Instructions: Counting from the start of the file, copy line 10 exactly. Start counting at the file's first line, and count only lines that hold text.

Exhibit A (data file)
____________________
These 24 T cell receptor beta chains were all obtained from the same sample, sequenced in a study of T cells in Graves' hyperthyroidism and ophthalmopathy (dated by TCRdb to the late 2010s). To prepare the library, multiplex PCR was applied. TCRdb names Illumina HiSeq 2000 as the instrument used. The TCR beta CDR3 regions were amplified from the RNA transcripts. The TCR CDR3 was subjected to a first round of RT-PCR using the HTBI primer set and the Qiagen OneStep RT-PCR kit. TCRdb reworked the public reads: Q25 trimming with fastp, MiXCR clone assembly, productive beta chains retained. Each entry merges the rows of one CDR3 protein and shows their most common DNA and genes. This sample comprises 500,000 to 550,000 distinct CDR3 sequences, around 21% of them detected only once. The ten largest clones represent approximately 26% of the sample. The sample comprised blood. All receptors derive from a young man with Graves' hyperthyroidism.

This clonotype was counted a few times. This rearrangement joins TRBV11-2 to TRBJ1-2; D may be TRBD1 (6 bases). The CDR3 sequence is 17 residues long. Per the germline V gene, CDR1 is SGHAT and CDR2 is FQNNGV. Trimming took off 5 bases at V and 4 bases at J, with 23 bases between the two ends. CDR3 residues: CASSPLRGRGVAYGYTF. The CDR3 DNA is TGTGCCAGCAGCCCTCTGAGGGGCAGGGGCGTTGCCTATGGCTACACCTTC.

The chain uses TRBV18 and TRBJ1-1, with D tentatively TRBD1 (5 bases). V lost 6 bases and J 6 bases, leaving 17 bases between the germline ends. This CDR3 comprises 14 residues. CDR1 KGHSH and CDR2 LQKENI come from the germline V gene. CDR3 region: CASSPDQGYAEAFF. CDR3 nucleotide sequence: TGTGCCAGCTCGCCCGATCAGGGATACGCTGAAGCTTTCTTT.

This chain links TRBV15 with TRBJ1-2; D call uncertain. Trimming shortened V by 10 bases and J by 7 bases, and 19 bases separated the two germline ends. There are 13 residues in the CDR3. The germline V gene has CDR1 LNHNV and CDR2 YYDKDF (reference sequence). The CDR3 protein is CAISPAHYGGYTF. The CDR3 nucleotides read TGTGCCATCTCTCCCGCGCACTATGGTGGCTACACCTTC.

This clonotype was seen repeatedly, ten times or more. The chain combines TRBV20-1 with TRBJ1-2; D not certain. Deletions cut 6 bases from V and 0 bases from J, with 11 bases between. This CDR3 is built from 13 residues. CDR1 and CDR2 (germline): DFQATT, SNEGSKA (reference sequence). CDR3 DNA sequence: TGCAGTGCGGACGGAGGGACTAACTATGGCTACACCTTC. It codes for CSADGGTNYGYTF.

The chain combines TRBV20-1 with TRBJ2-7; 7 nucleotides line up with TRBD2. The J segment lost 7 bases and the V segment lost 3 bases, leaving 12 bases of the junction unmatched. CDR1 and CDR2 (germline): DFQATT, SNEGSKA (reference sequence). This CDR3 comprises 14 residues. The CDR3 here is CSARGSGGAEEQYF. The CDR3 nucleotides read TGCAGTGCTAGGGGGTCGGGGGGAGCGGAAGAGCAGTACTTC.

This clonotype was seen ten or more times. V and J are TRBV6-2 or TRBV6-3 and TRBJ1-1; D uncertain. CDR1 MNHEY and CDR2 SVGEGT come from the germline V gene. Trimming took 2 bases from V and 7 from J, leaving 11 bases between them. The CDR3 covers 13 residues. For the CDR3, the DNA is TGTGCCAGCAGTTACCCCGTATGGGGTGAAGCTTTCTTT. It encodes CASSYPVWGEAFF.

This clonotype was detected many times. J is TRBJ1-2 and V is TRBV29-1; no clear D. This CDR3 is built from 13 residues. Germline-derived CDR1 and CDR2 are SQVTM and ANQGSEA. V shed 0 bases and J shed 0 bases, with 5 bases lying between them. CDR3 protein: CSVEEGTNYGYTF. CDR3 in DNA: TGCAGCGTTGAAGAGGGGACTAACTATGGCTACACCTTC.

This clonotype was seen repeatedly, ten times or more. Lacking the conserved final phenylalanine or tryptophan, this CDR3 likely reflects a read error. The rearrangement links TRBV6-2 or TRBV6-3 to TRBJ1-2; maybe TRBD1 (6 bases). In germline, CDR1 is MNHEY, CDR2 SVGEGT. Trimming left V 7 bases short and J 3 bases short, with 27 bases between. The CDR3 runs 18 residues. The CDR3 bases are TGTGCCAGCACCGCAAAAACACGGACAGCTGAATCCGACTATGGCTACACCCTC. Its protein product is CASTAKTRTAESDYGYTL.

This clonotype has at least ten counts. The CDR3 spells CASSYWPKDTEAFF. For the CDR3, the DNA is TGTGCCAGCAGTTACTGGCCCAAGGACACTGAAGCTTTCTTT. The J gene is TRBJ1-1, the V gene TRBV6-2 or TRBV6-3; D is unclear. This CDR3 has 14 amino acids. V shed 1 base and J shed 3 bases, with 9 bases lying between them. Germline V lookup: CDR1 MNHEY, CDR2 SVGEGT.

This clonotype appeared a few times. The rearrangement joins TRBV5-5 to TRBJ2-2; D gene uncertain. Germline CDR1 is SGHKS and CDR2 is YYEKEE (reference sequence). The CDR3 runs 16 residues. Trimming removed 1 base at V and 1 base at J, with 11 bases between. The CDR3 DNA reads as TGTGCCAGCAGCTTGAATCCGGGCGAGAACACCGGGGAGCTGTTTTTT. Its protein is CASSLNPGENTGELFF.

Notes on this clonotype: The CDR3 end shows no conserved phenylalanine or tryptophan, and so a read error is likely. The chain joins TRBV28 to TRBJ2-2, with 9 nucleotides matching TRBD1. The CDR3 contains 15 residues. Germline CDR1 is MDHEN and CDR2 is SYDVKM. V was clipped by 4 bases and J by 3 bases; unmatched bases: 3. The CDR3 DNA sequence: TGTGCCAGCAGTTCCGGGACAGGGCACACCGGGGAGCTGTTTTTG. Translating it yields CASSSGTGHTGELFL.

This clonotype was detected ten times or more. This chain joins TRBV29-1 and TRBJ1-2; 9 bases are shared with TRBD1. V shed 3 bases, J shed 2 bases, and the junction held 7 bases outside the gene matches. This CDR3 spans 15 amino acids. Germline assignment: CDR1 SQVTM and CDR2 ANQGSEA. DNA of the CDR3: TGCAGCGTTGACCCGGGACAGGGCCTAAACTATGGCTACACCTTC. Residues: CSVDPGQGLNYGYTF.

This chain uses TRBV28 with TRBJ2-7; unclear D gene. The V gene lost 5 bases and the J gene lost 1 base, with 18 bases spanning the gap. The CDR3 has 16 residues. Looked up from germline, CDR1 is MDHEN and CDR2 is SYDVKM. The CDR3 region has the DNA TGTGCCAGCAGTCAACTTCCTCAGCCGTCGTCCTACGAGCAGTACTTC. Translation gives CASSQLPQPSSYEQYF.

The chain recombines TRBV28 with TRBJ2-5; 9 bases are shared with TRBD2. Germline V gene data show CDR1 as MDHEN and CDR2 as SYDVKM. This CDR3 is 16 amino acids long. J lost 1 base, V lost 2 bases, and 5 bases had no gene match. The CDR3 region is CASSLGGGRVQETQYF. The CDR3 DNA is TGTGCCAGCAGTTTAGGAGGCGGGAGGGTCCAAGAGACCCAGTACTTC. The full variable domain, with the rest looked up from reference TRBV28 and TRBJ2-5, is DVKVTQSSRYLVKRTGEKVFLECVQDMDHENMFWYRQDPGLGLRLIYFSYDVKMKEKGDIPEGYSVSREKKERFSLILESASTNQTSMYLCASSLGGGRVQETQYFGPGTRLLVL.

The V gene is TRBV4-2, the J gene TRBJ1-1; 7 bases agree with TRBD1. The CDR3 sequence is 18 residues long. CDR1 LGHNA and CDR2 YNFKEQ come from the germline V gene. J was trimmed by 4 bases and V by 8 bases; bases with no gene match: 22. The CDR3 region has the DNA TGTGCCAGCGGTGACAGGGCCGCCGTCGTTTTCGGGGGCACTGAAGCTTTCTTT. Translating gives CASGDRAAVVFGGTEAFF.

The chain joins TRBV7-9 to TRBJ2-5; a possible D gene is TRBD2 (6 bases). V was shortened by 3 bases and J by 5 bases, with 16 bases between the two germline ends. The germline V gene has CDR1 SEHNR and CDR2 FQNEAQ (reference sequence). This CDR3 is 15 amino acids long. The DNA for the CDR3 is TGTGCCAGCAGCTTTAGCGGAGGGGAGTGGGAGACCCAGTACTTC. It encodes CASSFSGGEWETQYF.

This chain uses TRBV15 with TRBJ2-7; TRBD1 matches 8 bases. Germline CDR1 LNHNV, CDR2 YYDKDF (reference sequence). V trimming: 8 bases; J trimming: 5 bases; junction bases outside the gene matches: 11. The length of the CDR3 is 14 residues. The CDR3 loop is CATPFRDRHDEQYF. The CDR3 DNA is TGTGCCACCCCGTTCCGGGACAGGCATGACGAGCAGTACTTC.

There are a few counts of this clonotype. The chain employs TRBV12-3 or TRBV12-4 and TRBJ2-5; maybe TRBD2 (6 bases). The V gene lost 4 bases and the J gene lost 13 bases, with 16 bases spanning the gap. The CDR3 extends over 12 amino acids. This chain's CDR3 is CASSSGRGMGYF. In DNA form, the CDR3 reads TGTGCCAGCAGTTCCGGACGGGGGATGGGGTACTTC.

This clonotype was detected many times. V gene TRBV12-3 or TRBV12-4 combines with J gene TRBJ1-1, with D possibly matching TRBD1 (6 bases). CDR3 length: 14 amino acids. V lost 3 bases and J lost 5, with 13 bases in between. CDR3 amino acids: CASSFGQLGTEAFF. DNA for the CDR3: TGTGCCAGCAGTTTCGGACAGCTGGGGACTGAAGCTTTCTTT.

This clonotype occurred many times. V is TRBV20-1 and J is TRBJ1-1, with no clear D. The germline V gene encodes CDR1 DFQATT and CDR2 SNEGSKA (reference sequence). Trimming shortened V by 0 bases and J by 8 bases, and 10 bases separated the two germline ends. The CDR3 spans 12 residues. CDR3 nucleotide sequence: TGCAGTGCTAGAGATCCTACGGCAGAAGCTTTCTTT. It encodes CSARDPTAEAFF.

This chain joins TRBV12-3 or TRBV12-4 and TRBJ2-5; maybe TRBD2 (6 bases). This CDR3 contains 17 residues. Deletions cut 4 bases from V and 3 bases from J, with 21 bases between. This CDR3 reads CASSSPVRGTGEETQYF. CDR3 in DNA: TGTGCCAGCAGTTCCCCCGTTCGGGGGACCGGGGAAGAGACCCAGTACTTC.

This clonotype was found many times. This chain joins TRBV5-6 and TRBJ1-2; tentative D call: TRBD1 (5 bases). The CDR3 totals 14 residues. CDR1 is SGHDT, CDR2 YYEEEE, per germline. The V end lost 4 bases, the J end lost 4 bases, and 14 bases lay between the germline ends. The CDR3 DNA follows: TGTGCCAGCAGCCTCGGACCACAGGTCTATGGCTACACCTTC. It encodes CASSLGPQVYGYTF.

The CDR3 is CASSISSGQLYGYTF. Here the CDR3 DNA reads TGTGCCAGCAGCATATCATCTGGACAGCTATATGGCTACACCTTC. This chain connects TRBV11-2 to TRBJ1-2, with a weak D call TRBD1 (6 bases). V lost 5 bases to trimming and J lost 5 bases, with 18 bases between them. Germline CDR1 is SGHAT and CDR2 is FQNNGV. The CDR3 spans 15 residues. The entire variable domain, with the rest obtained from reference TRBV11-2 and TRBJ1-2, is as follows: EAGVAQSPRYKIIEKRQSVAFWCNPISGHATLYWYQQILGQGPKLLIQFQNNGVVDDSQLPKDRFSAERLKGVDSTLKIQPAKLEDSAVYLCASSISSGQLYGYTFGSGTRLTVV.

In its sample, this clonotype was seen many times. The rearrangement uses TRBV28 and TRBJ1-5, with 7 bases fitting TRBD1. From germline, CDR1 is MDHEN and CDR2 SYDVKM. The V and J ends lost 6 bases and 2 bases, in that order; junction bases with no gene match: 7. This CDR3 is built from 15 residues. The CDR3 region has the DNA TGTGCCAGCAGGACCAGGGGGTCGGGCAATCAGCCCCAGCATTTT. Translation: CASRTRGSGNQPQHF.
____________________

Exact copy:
This clonotype has at least ten counts. The CDR3 spells CASSYWPKDTEAFF. For the CDR3, the DNA is TGTGCCAGCAGTTACTGGCCCAAGGACACTGAAGCTTTCTTT. The J gene is TRBJ1-1, the V gene TRBV6-2 or TRBV6-3; D is unclear. This CDR3 has 14 amino acids. V shed 1 base and J shed 3 bases, with 9 bases lying between them. Germline V lookup: CDR1 MNHEY, CDR2 SVGEGT.